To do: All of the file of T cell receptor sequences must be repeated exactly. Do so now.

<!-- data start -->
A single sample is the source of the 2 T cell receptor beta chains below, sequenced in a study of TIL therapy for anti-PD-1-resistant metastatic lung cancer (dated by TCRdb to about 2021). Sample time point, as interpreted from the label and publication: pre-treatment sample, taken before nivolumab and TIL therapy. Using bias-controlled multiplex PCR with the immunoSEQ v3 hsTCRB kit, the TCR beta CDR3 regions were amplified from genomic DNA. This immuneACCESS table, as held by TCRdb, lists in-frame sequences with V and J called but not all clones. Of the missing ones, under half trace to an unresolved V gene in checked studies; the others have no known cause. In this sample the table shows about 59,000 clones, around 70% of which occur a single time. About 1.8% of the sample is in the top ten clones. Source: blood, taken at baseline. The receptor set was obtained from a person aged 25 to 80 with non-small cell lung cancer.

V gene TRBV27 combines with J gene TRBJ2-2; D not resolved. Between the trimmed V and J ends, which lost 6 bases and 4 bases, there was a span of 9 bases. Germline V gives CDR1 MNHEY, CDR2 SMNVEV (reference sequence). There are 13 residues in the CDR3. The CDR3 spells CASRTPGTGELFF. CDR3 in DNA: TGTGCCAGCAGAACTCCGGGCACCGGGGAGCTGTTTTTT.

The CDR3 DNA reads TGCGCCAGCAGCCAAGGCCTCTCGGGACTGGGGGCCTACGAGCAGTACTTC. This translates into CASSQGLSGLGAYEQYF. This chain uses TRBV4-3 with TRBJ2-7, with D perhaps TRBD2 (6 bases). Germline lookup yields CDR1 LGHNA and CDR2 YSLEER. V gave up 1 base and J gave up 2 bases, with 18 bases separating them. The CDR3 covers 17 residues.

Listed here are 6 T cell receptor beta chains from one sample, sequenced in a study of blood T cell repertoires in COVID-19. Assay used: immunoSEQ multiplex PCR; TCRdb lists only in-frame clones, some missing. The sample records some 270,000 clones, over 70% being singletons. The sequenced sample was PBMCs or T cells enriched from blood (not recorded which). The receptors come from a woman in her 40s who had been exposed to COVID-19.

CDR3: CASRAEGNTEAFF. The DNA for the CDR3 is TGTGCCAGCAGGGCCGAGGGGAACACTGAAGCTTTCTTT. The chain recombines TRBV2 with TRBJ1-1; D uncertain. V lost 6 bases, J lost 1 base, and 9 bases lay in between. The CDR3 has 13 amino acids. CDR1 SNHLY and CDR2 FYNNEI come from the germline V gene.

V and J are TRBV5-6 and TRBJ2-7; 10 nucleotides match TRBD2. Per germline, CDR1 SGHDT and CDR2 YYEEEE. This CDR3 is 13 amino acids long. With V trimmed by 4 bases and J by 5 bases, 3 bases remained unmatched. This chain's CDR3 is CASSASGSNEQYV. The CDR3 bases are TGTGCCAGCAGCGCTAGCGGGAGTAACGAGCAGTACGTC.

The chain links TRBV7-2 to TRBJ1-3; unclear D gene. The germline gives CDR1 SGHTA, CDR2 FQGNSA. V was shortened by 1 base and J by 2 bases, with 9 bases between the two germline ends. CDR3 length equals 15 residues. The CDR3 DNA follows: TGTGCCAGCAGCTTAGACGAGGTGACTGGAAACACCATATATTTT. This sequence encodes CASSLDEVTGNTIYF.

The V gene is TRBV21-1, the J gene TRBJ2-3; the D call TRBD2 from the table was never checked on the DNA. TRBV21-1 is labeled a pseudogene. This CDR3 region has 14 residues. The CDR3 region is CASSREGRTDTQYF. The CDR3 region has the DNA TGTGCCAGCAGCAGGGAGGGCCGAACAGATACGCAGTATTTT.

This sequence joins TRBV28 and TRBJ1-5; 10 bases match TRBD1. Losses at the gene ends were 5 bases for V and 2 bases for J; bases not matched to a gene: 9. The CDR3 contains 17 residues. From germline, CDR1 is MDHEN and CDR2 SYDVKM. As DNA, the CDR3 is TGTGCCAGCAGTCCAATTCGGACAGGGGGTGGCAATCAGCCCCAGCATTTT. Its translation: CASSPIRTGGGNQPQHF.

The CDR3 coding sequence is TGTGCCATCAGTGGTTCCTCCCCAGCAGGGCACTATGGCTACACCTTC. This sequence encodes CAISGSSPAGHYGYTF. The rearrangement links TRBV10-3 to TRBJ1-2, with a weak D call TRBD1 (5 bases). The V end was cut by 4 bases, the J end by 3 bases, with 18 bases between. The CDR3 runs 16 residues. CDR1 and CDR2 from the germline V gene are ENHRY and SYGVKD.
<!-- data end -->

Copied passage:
A single sample is the source of the 2 T cell receptor beta chains below, sequenced in a study of TIL therapy for anti-PD-1-resistant metastatic lung cancer (dated by TCRdb to about 2021). Sample time point, as interpreted from the label and publication: pre-treatment sample, taken before nivolumab and TIL therapy. Using bias-controlled multiplex PCR with the immunoSEQ v3 hsTCRB kit, the TCR beta CDR3 regions were amplified from genomic DNA. This immuneACCESS table, as held by TCRdb, lists in-frame sequences with V and J called but not all clones. Of the missing ones, under half trace to an unresolved V gene in checked studies; the others have no known cause. In this sample the table shows about 59,000 clones, around 70% of which occur a single time. About 1.8% of the sample is in the top ten clones. Source: blood, taken at baseline. The receptor set was obtained from a person aged 25 to 80 with non-small cell lung cancer.

V gene TRBV27 combines with J gene TRBJ2-2; D not resolved. Between the trimmed V and J ends, which lost 6 bases and 4 bases, there was a span of 9 bases. Germline V gives CDR1 MNHEY, CDR2 SMNVEV (reference sequence). There are 13 residues in the CDR3. The CDR3 spells CASRTPGTGELFF. CDR3 in DNA: TGTGCCAGCAGAACTCCGGGCACCGGGGAGCTGTTTTTT.

The CDR3 DNA reads TGCGCCAGCAGCCAAGGCCTCTCGGGACTGGGGGCCTACGAGCAGTACTTC. This translates into CASSQGLSGLGAYEQYF. This chain uses TRBV4-3 with TRBJ2-7, with D perhaps TRBD2 (6 bases). Germline lookup yields CDR1 LGHNA and CDR2 YSLEER. V gave up 1 base and J gave up 2 bases, with 18 bases separating them. The CDR3 covers 17 residues.

Listed here are 6 T cell receptor beta chains from one sample, sequenced in a study of blood T cell repertoires in COVID-19. Assay used: immunoSEQ multiplex PCR; TCRdb lists only in-frame clones, some missing. The sample records some 270,000 clones, over 70% being singletons. The sequenced sample was PBMCs or T cells enriched from blood (not recorded which). The receptors come from a woman in her 40s who had been exposed to COVID-19.

CDR3: CASRAEGNTEAFF. The DNA for the CDR3 is TGTGCCAGCAGGGCCGAGGGGAACACTGAAGCTTTCTTT. The chain recombines TRBV2 with TRBJ1-1; D uncertain. V lost 6 bases, J lost 1 base, and 9 bases lay in between. The CDR3 has 13 amino acids. CDR1 SNHLY and CDR2 FYNNEI come from the germline V gene.

V and J are TRBV5-6 and TRBJ2-7; 10 nucleotides match TRBD2. Per germline, CDR1 SGHDT and CDR2 YYEEEE. This CDR3 is 13 amino acids long. With V trimmed by 4 bases and J by 5 bases, 3 bases remained unmatched. This chain's CDR3 is CASSASGSNEQYV. The CDR3 bases are TGTGCCAGCAGCGCTAGCGGGAGTAACGAGCAGTACGTC.

The chain links TRBV7-2 to TRBJ1-3; unclear D gene. The germline gives CDR1 SGHTA, CDR2 FQGNSA. V was shortened by 1 base and J by 2 bases, with 9 bases between the two germline ends. CDR3 length equals 15 residues. The CDR3 DNA follows: TGTGCCAGCAGCTTAGACGAGGTGACTGGAAACACCATATATTTT. This sequence encodes CASSLDEVTGNTIYF.

The V gene is TRBV21-1, the J gene TRBJ2-3; the D call TRBD2 from the table was never checked on the DNA. TRBV21-1 is labeled a pseudogene. This CDR3 region has 14 residues. The CDR3 region is CASSREGRTDTQYF. The CDR3 region has the DNA TGTGCCAGCAGCAGGGAGGGCCGAACAGATACGCAGTATTTT.

This sequence joins TRBV28 and TRBJ1-5; 10 bases match TRBD1. Losses at the gene ends were 5 bases for V and 2 bases for J; bases not matched to a gene: 9. The CDR3 contains 17 residues. From germline, CDR1 is MDHEN and CDR2 SYDVKM. As DNA, the CDR3 is TGTGCCAGCAGTCCAATTCGGACAGGGGGTGGCAATCAGCCCCAGCATTTT. Its translation: CASSPIRTGGGNQPQHF.

The CDR3 coding sequence is TGTGCCATCAGTGGTTCCTCCCCAGCAGGGCACTATGGCTACACCTTC. This sequence encodes CAISGSSPAGHYGYTF. The rearrangement links TRBV10-3 to TRBJ1-2, with a weak D call TRBD1 (5 bases). The V end was cut by 4 bases, the J end by 3 bases, with 18 bases between. The CDR3 runs 16 residues. CDR1 and CDR2 from the germline V gene are ENHRY and SYGVKD.